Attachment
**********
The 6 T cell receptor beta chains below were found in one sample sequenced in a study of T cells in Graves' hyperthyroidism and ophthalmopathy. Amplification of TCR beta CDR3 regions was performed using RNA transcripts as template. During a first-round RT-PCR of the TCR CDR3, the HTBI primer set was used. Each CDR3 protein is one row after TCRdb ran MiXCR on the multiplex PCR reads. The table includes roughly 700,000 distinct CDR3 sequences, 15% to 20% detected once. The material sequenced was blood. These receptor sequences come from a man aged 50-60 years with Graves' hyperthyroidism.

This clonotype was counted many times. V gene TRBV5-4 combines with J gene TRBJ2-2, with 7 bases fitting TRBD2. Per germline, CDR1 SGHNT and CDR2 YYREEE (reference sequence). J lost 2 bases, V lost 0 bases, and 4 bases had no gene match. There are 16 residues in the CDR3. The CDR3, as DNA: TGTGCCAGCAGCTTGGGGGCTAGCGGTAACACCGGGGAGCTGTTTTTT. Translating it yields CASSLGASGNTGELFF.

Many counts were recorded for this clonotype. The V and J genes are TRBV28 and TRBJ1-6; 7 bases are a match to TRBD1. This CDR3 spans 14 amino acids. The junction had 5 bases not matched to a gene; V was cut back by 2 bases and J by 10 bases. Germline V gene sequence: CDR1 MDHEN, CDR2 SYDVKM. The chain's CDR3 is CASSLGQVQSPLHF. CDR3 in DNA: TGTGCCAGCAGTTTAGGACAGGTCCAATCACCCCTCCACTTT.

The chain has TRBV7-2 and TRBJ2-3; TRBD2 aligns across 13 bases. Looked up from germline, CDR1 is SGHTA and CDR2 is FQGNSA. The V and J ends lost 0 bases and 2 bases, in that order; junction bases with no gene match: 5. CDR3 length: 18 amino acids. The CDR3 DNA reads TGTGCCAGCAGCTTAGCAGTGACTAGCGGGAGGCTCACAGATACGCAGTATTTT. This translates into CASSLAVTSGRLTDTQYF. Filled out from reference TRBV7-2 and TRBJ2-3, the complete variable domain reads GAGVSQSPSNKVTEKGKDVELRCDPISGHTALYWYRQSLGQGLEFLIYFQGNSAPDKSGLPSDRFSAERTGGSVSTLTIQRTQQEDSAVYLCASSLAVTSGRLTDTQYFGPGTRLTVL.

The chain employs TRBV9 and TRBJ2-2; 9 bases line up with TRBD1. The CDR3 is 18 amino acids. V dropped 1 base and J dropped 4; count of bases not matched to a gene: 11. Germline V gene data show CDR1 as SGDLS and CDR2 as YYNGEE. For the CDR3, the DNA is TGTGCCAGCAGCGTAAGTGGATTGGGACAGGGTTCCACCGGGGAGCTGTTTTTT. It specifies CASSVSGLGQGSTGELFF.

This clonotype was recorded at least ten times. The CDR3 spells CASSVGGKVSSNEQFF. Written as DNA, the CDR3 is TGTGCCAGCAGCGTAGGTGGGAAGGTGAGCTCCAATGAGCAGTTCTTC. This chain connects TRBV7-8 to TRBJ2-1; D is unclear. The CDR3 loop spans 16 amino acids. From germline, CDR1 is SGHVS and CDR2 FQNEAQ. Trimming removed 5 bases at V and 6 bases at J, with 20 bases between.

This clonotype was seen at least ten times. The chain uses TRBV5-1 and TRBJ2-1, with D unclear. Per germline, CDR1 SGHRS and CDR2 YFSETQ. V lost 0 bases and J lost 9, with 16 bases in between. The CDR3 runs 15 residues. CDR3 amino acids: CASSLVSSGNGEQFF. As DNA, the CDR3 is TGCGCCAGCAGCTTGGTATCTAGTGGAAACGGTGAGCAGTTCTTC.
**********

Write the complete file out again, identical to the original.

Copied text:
The 6 T cell receptor beta chains below were found in one sample sequenced in a study of T cells in Graves' hyperthyroidism and ophthalmopathy. Amplification of TCR beta CDR3 regions was performed using RNA transcripts as template. During a first-round RT-PCR of the TCR CDR3, the HTBI primer set was used. Each CDR3 protein is one row after TCRdb ran MiXCR on the multiplex PCR reads. The table includes roughly 700,000 distinct CDR3 sequences, 15% to 20% detected once. The material sequenced was blood. These receptor sequences come from a man aged 50-60 years with Graves' hyperthyroidism.

This clonotype was counted many times. V gene TRBV5-4 combines with J gene TRBJ2-2, with 7 bases fitting TRBD2. Per germline, CDR1 SGHNT and CDR2 YYREEE (reference sequence). J lost 2 bases, V lost 0 bases, and 4 bases had no gene match. There are 16 residues in the CDR3. The CDR3, as DNA: TGTGCCAGCAGCTTGGGGGCTAGCGGTAACACCGGGGAGCTGTTTTTT. Translating it yields CASSLGASGNTGELFF.

Many counts were recorded for this clonotype. The V and J genes are TRBV28 and TRBJ1-6; 7 bases are a match to TRBD1. This CDR3 spans 14 amino acids. The junction had 5 bases not matched to a gene; V was cut back by 2 bases and J by 10 bases. Germline V gene sequence: CDR1 MDHEN, CDR2 SYDVKM. The chain's CDR3 is CASSLGQVQSPLHF. CDR3 in DNA: TGTGCCAGCAGTTTAGGACAGGTCCAATCACCCCTCCACTTT.

The chain has TRBV7-2 and TRBJ2-3; TRBD2 aligns across 13 bases. Looked up from germline, CDR1 is SGHTA and CDR2 is FQGNSA. The V and J ends lost 0 bases and 2 bases, in that order; junction bases with no gene match: 5. CDR3 length: 18 amino acids. The CDR3 DNA reads TGTGCCAGCAGCTTAGCAGTGACTAGCGGGAGGCTCACAGATACGCAGTATTTT. This translates into CASSLAVTSGRLTDTQYF. Filled out from reference TRBV7-2 and TRBJ2-3, the complete variable domain reads GAGVSQSPSNKVTEKGKDVELRCDPISGHTALYWYRQSLGQGLEFLIYFQGNSAPDKSGLPSDRFSAERTGGSVSTLTIQRTQQEDSAVYLCASSLAVTSGRLTDTQYFGPGTRLTVL.

The chain employs TRBV9 and TRBJ2-2; 9 bases line up with TRBD1. The CDR3 is 18 amino acids. V dropped 1 base and J dropped 4; count of bases not matched to a gene: 11. Germline V gene data show CDR1 as SGDLS and CDR2 as YYNGEE. For the CDR3, the DNA is TGTGCCAGCAGCGTAAGTGGATTGGGACAGGGTTCCACCGGGGAGCTGTTTTTT. It specifies CASSVSGLGQGSTGELFF.

This clonotype was recorded at least ten times. The CDR3 spells CASSVGGKVSSNEQFF. Written as DNA, the CDR3 is TGTGCCAGCAGCGTAGGTGGGAAGGTGAGCTCCAATGAGCAGTTCTTC. This chain connects TRBV7-8 to TRBJ2-1; D is unclear. The CDR3 loop spans 16 amino acids. From germline, CDR1 is SGHVS and CDR2 FQNEAQ. Trimming removed 5 bases at V and 6 bases at J, with 20 bases between.

This clonotype was seen at least ten times. The chain uses TRBV5-1 and TRBJ2-1, with D unclear. Per germline, CDR1 SGHRS and CDR2 YFSETQ. V lost 0 bases and J lost 9, with 16 bases in between. The CDR3 runs 15 residues. CDR3 amino acids: CASSLVSSGNGEQFF. As DNA, the CDR3 is TGCGCCAGCAGCTTGGTATCTAGTGGAAACGGTGAGCAGTTCTTC.